France’s Guillaume Verdier to lead new design project for 14th edition, with Persico Marine selected as lead boatbuilder.
While final preparations and team announcements continue for the Volvo Ocean Race 2017-18, the event’s leadership team are working in parallel to map out the race’s future. The edition after this one, the 14th, will be contested in brand new One Design racing yachts designed by France’s Guillaume Verdier and built under the direction of the Persico boatyard in Italy, race organisers announced today.
Verdier has joined the Volvo Ocean Race Design Team and is currently working with the race on the crucial issue of whether the new boat will be a monohull or multihull. The final decision on the proposed designs will be announced on 18 May at an event in Gothenburg, the home of the race’s owners and title sponsors Volvo.
Verdier is the ‘quiet’ achiever who has been involved in most of the leading designs right across the sport in recent years – from giant multihulls like Gitana’s Maxi Edmond de Rothschild, to be launched in July, through Team New Zealand’s current America’s Cup flying multihulls to maxi-monohulls like Comanche, and the leading Vendée Globe IMOCA 60 foiling projects such as Hugo Boss and Banque Populaire VIII.
Monohull-multihull question to be resolved in coming weeks
The monohull-multihull question is just one of a series of key decisions that will be finalised in the coming weeks and announced at the 18 May event in Gothenburg, Sweden. Together, the announcements will form the most radical shake-up of the Volvo Ocean Race since it began life in 1973 as the Whitbread Round the World Race.
“Conceived in 2011, the current fleet of boats was built to be competitive for two editions,” said Volvo Ocean Race CEO Mark Turner. “We need to move now on the future boats to keep all our options open on boat type and design.”
“We’re excited to work with someone as talented as Guillaume Verdier – who will be a perfect complement to the wider Volvo Ocean Race Design Team, and the input we plan to have from a wider group of professional sailors and industry partners.”
On the decision to award Persico the lead role in the building of the boats, rather than the Consortium approach used for the Volvo Ocean 65s, Nick Bice, the race’s Chief Technical Development Officer, said: “The Consortium did some good work last time around to produce such matched boats, but we prefer to contract this time with a single builder, who in turn will undoubtedly sub-contract a number of other builders around the world to achieve the build in time and to budget. Persico have been a strong partner over these past few years, and we are delighted to be working with them again.”
The decision to continue with a One Design concept follows the introduction of the Volvo Ocean 65 monohull for the Volvo Ocean Race 2014-15, which produced the closest racing in the history of the event.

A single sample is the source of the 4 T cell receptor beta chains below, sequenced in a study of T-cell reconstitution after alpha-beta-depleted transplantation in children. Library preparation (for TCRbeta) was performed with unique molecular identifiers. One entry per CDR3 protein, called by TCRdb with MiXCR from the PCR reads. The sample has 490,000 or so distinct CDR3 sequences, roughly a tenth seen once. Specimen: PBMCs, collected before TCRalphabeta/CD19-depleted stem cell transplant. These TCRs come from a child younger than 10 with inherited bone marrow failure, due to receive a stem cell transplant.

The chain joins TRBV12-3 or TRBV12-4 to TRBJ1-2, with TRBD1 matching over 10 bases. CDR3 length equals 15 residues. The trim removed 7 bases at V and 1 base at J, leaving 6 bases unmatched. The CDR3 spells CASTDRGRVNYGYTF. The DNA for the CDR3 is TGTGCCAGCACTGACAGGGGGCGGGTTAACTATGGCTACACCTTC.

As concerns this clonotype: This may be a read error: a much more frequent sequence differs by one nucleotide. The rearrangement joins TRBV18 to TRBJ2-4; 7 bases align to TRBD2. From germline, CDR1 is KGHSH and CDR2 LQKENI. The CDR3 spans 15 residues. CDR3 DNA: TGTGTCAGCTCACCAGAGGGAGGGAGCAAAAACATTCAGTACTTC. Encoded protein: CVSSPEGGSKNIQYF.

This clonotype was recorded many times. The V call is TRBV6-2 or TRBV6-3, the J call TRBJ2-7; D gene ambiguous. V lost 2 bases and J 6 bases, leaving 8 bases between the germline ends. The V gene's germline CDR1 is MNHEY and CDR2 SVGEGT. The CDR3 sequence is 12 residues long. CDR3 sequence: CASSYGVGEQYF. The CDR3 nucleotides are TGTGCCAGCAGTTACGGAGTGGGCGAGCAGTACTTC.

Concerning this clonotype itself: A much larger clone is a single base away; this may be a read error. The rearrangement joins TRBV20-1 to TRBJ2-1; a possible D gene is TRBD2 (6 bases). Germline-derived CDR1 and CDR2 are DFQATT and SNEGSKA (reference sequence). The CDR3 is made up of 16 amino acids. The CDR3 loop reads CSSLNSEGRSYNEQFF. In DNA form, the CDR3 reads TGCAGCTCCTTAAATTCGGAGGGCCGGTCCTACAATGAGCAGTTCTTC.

The upcoming edition, starting on 22 October 2017 in Alicante, will use the same Volvo Ocean 65 boats that have since undergone a one million euro per boat refit process in the race’s Boatyard facility in Lisbon. These boats were designed to be fast enough and reliable enough to complete at least two laps of the planet at the highest level of professional racing, in a fully competitive and equal state.
The fleet of seven existing boats from 2014-15 will be supplemented by a brand new but still identical Volvo Ocean 65, commissioned by team AkzoNobel, for the 2017-18 race.
With more than six months still to go before the start, four teams have so far been announced. The remaining teams will be revealed over the coming months.
New boat is part of radical shake-up of race to be announced 18 May, in Volvo’s home town of Gothenburg, Sweden
The race opted to go with Verdier after inviting input from half a dozen industry-leading yacht designers, including Farr Yacht Design, the team that kick-started the One Design era in the race by delivering the successful Volvo Ocean 65 project.
“We’re bringing together a wide-ranging depth of experience from events such as the America’s Cup, offshore multihulls and IMOCA Open 60 projects,” Verdier explained.
“We are starting from a blank page, and whatever kind of boat we design, whether it’s monohull or multihull, we will learn a lot from this process of working together.”
He continued: “I think sailors just want to have fun, and are attracted to a new way of sailing. In the Open 60, for example, we made something which was quite radical, but also very safe, and that’s key for the Volvo Ocean Race.”